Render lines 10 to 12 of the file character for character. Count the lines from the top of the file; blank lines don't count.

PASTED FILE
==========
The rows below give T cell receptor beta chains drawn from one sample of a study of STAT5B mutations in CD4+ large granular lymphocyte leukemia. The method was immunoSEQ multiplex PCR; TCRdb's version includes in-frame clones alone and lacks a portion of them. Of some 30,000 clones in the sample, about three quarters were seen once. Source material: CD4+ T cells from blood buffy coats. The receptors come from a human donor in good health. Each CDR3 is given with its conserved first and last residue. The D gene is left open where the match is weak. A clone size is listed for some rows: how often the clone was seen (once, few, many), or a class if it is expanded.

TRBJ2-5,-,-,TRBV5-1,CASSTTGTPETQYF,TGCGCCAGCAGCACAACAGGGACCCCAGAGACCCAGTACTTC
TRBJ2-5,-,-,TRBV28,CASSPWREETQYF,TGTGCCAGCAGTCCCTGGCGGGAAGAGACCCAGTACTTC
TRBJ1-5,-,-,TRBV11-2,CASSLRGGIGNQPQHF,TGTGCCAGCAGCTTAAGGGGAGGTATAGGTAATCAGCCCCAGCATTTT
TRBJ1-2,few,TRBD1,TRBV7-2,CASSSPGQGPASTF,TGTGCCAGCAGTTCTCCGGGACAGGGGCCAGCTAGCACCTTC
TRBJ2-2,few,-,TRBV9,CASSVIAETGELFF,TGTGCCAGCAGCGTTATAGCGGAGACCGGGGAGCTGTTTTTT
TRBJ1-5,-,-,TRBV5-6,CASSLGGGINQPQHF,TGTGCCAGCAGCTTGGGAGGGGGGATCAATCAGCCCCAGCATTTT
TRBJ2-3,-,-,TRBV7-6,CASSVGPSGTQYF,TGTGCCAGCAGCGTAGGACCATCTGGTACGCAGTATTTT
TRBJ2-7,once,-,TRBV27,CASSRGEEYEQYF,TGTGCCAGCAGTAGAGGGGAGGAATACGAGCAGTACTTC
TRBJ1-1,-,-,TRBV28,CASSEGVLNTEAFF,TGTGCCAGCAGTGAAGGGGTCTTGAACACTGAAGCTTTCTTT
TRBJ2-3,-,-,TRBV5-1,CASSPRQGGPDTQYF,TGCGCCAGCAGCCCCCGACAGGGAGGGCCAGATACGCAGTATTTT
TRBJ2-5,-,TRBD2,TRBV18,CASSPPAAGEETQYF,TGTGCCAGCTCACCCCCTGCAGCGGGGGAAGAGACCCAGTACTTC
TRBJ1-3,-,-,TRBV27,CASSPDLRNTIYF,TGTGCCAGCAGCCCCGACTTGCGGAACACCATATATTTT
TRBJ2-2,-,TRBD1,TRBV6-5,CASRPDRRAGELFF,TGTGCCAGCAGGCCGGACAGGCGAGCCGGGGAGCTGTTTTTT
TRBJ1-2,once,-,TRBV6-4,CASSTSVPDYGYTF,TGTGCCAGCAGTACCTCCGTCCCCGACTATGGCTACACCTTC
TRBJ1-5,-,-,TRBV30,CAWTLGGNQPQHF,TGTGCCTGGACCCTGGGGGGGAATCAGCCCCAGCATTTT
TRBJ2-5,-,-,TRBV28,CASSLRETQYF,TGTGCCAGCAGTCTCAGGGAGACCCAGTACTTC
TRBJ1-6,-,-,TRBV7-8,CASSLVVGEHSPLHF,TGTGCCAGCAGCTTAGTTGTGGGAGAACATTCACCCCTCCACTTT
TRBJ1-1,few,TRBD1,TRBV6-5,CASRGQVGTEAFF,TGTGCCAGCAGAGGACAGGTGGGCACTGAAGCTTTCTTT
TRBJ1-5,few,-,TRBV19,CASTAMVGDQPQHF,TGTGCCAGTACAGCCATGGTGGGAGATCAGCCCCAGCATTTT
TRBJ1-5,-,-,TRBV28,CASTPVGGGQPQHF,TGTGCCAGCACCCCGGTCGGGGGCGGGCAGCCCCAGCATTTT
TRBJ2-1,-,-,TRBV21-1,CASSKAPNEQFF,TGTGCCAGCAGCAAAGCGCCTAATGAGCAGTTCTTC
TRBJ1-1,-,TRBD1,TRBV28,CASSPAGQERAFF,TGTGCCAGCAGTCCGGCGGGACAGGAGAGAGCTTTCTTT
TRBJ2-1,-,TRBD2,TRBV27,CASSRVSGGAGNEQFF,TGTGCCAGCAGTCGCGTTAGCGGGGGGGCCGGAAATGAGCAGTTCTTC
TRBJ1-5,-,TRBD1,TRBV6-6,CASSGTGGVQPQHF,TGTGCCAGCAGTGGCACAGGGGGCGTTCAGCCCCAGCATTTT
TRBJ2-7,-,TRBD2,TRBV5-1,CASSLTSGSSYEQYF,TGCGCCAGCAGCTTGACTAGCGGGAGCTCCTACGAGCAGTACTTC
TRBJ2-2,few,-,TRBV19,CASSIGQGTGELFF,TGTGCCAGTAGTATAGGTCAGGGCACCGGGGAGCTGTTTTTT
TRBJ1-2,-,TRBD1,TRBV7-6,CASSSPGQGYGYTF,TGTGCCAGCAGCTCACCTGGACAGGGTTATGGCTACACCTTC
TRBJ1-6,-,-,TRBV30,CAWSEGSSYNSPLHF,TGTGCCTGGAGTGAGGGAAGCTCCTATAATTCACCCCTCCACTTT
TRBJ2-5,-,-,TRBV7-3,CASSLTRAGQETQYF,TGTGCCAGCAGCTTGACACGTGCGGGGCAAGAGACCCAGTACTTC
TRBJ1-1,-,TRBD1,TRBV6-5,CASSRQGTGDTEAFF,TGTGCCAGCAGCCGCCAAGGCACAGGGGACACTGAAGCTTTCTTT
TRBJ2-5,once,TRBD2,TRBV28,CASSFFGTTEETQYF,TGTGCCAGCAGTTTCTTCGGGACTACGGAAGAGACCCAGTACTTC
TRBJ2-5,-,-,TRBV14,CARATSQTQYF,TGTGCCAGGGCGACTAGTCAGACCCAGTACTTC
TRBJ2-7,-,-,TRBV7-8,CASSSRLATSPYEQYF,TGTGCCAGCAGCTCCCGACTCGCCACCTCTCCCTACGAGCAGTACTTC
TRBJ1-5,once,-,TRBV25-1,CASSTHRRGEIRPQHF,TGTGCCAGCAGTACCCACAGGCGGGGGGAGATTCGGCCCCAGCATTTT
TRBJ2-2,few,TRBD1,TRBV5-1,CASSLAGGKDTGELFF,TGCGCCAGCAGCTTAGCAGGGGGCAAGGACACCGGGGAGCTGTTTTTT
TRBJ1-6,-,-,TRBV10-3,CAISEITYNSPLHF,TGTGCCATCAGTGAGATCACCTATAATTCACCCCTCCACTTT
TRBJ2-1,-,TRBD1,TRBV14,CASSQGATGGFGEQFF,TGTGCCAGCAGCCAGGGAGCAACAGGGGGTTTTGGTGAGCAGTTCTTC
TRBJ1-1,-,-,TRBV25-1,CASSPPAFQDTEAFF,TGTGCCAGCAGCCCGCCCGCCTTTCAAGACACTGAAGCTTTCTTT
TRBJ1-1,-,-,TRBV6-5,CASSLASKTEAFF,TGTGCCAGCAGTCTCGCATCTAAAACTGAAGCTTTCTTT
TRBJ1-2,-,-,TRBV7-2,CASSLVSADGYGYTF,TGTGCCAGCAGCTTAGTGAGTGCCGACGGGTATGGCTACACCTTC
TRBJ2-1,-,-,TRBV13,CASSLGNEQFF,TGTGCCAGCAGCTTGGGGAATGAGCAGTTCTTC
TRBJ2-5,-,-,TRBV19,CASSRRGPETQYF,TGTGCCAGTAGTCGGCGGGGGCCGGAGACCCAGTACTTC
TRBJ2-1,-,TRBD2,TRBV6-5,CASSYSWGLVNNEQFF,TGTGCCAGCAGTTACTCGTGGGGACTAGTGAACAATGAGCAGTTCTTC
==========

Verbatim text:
TRBJ1-1,-,-,TRBV28,CASSEGVLNTEAFF,TGTGCCAGCAGTGAAGGGGTCTTGAACACTGAAGCTTTCTTT
TRBJ2-3,-,-,TRBV5-1,CASSPRQGGPDTQYF,TGCGCCAGCAGCCCCCGACAGGGAGGGCCAGATACGCAGTATTTT
TRBJ2-5,-,TRBD2,TRBV18,CASSPPAAGEETQYF,TGTGCCAGCTCACCCCCTGCAGCGGGGGAAGAGACCCAGTACTTC